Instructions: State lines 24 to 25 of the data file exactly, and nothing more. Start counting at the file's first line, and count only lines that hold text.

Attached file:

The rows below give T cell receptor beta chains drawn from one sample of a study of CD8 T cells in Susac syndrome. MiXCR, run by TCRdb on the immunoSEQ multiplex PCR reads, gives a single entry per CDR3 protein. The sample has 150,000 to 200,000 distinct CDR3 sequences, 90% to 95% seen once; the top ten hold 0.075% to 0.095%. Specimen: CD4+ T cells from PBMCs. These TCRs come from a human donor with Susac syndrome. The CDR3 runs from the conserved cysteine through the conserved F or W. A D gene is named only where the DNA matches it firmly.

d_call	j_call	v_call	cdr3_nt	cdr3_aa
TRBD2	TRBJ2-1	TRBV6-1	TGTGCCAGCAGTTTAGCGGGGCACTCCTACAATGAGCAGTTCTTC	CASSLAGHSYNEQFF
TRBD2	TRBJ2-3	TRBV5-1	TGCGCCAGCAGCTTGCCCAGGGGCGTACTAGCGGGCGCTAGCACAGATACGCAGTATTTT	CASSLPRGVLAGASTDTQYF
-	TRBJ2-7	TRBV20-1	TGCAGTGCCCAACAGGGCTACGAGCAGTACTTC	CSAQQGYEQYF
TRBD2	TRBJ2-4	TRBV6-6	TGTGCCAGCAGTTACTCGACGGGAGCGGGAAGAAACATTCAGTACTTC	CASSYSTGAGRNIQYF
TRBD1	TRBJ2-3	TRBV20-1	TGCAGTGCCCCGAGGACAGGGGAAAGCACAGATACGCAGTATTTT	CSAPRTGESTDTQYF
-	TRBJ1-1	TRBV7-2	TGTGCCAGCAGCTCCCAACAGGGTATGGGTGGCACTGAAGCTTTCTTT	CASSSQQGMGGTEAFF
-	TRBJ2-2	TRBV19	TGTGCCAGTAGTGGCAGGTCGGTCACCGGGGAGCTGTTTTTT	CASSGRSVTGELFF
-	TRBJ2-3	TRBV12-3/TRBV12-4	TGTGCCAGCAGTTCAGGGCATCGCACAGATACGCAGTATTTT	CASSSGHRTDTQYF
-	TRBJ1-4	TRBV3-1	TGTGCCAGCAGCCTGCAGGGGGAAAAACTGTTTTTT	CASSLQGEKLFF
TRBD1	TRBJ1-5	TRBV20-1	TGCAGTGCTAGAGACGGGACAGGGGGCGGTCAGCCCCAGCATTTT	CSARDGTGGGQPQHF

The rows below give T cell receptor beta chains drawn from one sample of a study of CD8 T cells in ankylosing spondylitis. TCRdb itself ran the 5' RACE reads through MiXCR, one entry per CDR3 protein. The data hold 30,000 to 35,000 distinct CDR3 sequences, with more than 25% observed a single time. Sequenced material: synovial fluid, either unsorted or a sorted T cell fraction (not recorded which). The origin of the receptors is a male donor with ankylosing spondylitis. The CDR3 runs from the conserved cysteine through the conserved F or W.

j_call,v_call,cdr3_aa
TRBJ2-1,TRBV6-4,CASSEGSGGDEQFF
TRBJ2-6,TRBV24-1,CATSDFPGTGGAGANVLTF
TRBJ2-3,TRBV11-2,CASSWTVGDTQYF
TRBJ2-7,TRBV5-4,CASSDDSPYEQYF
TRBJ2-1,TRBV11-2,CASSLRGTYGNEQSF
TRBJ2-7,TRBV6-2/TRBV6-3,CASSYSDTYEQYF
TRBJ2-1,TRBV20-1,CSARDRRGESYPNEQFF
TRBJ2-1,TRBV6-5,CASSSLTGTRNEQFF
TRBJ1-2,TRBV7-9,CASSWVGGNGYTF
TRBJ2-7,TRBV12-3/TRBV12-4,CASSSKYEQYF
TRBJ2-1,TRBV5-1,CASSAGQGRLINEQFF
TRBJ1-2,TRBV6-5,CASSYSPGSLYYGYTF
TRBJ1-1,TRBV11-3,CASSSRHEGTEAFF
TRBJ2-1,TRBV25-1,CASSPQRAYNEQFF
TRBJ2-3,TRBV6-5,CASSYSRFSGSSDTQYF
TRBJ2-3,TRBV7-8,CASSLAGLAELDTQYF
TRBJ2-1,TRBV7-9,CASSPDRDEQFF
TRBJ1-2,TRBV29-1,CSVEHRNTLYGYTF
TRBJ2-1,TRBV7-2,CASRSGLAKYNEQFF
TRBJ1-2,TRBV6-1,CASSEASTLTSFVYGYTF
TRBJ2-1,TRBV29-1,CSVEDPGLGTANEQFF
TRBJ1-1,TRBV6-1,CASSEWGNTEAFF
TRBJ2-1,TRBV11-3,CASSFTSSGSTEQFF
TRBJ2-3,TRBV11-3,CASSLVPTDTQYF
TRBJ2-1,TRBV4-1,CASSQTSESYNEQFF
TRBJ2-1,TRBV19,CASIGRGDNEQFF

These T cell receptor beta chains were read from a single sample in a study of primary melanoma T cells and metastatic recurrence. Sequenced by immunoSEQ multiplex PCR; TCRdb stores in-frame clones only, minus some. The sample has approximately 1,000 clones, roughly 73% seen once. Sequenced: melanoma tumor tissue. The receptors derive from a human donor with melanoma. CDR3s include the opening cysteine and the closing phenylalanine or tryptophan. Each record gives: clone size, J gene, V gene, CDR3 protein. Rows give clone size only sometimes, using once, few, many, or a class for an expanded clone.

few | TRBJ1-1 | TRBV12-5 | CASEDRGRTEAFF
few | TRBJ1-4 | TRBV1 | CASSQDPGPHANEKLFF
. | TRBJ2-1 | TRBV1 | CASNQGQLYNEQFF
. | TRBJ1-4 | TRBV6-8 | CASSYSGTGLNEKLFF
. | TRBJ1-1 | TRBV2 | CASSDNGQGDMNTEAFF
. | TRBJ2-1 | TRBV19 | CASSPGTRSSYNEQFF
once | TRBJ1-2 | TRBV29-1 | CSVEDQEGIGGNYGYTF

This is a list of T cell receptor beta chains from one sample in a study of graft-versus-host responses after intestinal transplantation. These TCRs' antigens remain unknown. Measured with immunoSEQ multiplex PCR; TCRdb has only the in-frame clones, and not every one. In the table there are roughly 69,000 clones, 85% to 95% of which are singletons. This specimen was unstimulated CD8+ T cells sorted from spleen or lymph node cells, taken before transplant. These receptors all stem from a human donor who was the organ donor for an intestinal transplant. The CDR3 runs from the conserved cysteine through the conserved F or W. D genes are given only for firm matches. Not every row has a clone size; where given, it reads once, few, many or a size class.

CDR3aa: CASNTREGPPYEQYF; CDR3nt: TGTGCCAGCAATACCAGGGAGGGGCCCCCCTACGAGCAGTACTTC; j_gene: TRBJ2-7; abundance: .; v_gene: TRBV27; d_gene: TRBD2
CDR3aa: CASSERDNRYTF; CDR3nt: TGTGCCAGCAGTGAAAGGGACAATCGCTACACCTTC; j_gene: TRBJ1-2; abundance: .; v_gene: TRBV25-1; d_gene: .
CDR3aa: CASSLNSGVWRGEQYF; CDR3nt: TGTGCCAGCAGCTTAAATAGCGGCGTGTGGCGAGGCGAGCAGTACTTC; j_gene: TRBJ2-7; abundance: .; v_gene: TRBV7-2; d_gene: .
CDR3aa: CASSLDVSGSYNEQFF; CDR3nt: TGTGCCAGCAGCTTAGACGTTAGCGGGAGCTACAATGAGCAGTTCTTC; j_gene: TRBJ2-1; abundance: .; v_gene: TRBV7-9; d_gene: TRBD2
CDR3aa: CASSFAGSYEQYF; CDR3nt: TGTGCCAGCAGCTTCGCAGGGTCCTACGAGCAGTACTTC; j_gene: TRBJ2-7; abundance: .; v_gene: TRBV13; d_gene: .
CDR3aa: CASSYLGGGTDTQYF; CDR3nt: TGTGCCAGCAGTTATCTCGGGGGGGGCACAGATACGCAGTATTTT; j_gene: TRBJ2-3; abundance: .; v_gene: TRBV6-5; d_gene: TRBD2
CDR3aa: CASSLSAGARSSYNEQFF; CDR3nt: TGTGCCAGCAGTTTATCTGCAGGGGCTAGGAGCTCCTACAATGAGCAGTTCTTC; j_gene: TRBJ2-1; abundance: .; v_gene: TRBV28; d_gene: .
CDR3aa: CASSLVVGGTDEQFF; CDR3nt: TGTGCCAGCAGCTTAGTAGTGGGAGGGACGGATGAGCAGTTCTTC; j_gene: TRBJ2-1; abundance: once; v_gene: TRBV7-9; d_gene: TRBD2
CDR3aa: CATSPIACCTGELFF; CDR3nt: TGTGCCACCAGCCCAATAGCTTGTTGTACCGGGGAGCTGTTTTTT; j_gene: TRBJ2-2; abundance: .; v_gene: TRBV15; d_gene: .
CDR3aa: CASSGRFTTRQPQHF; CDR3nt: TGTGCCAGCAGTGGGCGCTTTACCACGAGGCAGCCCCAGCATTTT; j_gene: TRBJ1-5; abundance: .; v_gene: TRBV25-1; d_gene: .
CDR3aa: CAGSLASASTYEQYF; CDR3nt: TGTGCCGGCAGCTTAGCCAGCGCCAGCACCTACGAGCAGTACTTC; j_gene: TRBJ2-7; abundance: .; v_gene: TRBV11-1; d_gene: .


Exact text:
TRBJ2-7,TRBV12-3/TRBV12-4,CASSSKYEQYF
TRBJ2-1,TRBV5-1,CASSAGQGRLINEQFF